I think it was Rudolph Steiner who said, “we live with our soul in the breath.” That bit of insight and wisdom is worth meditating on!
Our breathing is controlled by physiological or biological needs—chemical and mechanical processes. And it is also controlled by psychological and emotional needs—conscious and unconscious processes.
Breathing is affected by posture, movement and physical forces. It is also affected by changing moods, attitudes and the force of will. In other words, the breath’s life-giving power serves both our instinctive animal nature as well as our conscious spiritual nature. It serves body, mind and soul.
This brings up the difference between breathing and respiration. Respiration is automatic, instinctive, or reflexive. It is driven by chemistry and biology. Breathing on the other hand is a behavior. And like all behaviors it can be unconsciously inherited and modeled, or consciously learned and deliberately practiced.
Since the breath serves us in so many ways and on so many levels, different parts of us can often end up competing for control over the breath. Our emotional patterns and psychological tendencies can steal the breath away from serving our physiological functions and biological process.
Biological needs generally tend to win out over conscious control. But many extreme athletes, yogis, and world record breath-holders show just how far we can push the envelope when it comes to so-called “physical” limits.
When we observe or monitor unconscious breathing, we see that it displays all kinds of machinations—speeding up or slowing down, stopping or starting, intensifying, quieting, etc. It’s alive, constantly acting and reacting, adjusting itself moment to moment to changing biochemical as well as psychospiritual activities and needs.
I have been using the metaphor of an expensive car with a state-of-the-art suspension system. It can travel over very rough bumpy rocky roads, yet the passengers enjoy a smooth quiet ride because the suspension underneath is absorbing and neutralizing all those bumps and ruts and rocks and holes.
The body uses breathing to maintain a smooth, steady and balanced metabolic state. However, emotions and thoughts along with changing moods and attitudes—in other words our minds—can wrestle control of the breath away from the body’s biochemical needs.
We can also use our breath—speeding it up, slowing it down, pausing it, intensifying it, making it subtle, etc., in order to create or sustain a certain smooth psychological or emotional state.
When we are communicating passionately, our breathing performs what Dr. Litchfield calls calisthenics. We see it abruptly speeding up, slowing down, stopping and starting, etc. When the breath is serving our communication in this way, it may not be properly optimizing our chemical or biological functions.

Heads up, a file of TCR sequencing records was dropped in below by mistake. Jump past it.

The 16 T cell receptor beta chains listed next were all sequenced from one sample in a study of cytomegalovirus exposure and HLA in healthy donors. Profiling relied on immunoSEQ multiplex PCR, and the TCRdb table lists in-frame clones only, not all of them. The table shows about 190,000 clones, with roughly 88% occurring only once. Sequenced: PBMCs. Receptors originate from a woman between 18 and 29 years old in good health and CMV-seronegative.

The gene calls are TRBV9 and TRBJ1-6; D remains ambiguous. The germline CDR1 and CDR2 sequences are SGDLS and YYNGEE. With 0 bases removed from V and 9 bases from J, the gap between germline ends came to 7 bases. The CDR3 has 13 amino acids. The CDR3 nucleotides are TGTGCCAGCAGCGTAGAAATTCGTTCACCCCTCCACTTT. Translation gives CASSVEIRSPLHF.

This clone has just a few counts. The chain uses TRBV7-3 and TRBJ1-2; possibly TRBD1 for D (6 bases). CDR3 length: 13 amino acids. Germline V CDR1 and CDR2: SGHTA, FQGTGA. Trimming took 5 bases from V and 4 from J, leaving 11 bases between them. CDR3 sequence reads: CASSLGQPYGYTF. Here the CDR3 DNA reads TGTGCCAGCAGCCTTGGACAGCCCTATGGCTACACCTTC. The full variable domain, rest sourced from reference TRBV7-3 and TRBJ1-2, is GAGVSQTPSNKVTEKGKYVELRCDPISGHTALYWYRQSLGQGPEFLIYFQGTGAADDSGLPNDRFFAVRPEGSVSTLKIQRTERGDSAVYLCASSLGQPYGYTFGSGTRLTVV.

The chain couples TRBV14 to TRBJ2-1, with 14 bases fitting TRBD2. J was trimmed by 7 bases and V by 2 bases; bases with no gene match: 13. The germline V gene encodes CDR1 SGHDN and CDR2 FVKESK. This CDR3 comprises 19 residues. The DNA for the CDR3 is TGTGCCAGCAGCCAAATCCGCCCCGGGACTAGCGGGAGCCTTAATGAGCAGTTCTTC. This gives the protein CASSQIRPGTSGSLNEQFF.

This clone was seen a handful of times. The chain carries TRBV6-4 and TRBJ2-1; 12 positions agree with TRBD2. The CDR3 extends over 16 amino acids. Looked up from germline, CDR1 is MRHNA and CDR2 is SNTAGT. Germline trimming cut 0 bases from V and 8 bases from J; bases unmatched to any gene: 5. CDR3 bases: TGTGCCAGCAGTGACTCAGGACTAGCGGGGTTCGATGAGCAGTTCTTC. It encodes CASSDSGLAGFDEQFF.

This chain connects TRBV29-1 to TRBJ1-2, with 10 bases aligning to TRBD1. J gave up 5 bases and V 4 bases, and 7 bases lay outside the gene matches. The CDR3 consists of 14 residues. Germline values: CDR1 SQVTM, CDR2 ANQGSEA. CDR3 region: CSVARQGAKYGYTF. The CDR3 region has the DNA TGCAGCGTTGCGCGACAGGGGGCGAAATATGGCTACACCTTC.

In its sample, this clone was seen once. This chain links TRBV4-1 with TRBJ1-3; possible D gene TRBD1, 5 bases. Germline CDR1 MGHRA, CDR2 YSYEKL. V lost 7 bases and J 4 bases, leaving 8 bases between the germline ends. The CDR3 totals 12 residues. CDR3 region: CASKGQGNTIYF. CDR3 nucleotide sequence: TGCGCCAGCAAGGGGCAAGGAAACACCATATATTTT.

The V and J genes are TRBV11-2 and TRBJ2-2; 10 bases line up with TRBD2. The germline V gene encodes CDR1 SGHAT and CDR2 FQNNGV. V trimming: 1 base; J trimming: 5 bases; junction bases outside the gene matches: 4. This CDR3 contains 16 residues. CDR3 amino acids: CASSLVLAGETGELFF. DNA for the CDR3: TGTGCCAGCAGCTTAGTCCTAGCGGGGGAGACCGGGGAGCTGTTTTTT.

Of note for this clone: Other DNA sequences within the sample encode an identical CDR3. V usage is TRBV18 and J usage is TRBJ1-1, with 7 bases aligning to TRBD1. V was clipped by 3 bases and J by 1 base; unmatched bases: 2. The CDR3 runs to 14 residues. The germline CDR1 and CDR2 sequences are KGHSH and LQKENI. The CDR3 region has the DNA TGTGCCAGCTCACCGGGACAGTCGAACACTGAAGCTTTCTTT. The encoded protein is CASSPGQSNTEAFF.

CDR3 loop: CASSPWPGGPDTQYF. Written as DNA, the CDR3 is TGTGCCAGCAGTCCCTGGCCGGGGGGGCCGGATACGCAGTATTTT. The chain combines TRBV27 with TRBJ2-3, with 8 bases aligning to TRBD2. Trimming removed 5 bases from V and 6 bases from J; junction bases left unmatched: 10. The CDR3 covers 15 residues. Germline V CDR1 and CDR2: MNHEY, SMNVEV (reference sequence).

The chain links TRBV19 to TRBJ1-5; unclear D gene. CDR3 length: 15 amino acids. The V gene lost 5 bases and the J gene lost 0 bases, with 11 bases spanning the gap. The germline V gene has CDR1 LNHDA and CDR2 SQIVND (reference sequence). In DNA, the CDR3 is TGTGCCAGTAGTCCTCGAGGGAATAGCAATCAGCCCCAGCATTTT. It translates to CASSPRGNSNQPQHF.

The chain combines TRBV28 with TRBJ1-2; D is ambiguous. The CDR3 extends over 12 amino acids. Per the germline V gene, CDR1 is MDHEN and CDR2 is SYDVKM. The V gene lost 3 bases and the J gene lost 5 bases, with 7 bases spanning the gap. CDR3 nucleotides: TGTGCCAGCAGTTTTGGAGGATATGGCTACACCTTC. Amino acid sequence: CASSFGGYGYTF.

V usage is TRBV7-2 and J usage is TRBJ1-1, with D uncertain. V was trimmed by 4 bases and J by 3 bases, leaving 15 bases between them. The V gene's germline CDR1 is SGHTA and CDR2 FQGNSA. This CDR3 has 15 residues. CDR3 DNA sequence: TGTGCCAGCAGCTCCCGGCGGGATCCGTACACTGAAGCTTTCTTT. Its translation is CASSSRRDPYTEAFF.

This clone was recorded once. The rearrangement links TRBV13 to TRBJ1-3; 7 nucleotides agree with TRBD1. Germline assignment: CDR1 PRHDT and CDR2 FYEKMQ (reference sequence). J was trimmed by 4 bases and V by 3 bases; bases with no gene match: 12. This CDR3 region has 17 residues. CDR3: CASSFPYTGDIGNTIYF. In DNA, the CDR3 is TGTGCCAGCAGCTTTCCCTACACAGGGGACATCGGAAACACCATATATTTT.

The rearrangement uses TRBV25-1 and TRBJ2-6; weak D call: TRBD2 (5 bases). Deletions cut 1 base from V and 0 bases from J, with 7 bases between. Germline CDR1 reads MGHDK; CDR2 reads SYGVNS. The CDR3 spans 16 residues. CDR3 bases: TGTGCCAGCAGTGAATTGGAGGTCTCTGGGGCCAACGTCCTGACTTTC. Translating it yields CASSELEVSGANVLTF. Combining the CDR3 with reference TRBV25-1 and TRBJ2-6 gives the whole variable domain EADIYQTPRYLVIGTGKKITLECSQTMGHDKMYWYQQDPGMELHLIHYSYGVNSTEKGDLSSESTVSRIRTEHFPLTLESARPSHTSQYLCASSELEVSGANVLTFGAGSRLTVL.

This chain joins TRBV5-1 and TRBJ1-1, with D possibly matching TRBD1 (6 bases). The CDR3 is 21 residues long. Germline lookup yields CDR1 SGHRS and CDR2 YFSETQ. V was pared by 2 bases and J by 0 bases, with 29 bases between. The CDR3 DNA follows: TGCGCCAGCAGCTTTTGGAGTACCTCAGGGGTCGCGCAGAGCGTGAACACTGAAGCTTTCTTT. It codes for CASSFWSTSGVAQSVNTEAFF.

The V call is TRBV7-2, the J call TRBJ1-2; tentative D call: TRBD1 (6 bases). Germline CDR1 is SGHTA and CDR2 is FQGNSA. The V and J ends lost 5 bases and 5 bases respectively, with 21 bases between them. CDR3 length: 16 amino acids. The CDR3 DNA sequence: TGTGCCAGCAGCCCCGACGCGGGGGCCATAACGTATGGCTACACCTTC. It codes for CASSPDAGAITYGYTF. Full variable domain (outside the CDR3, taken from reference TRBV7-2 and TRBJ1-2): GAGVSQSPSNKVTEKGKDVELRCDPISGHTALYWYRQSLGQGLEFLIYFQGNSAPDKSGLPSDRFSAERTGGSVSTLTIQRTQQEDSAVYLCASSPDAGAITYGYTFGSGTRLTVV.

Beyond this constant competition or battle between the body and mind, between physiology and psychology, beyond biology and emotions, we find the wild card in life—and that is consciousness.
In and around or below and beyond the body-mind system is the miracle of spirit and consciousness.
Our conscious creative spirit give us power over the breath so that we can transform or transcend the body-mind system. We can use our breath to move toward higher consciousness, spiritual awakening, or ultimate potential. We can use the breath to accelerate our evolution, and to awaken and transform others and the world
When we do this kind of spiritual work, we can expect that the body-mind system will complain and resist. It will fight to regain control over the breathing in order to tend to its ancient biological needs.
When people practice spiritual breathing, I like to remind them that a temporary physiological or chemical imbalance is a small price to pay for permanent psychological and emotional benefits. And any temporary emotional and psychological difficulties are a small price to pay for a lifetime of spiritual benefits!
Breathwork helps us to evolve beyond our ancient, low level, negative and rough emotional and psychological habits and tendencies, so that higher, lighter, more positive and loving psycho-emotional and spiritual states can become the new natural, the new normal.
We are all learning to navigate the process of transformation, transcendence, and personal evolution. And many of us have been practicing long enough and have gone far enough on this journey to realize that conscious awareness, conscious relaxation, and conscious breathing are the three main skills or practices that we need to master.
I invite you learn Spiritual Breathing to unify body, mind, heart and soul, and to end the battle over the breath, by awakening to and connecting with the power and wisdom of spirit.
Turn the battle into a dance… the dance of life, of love, joy and peace!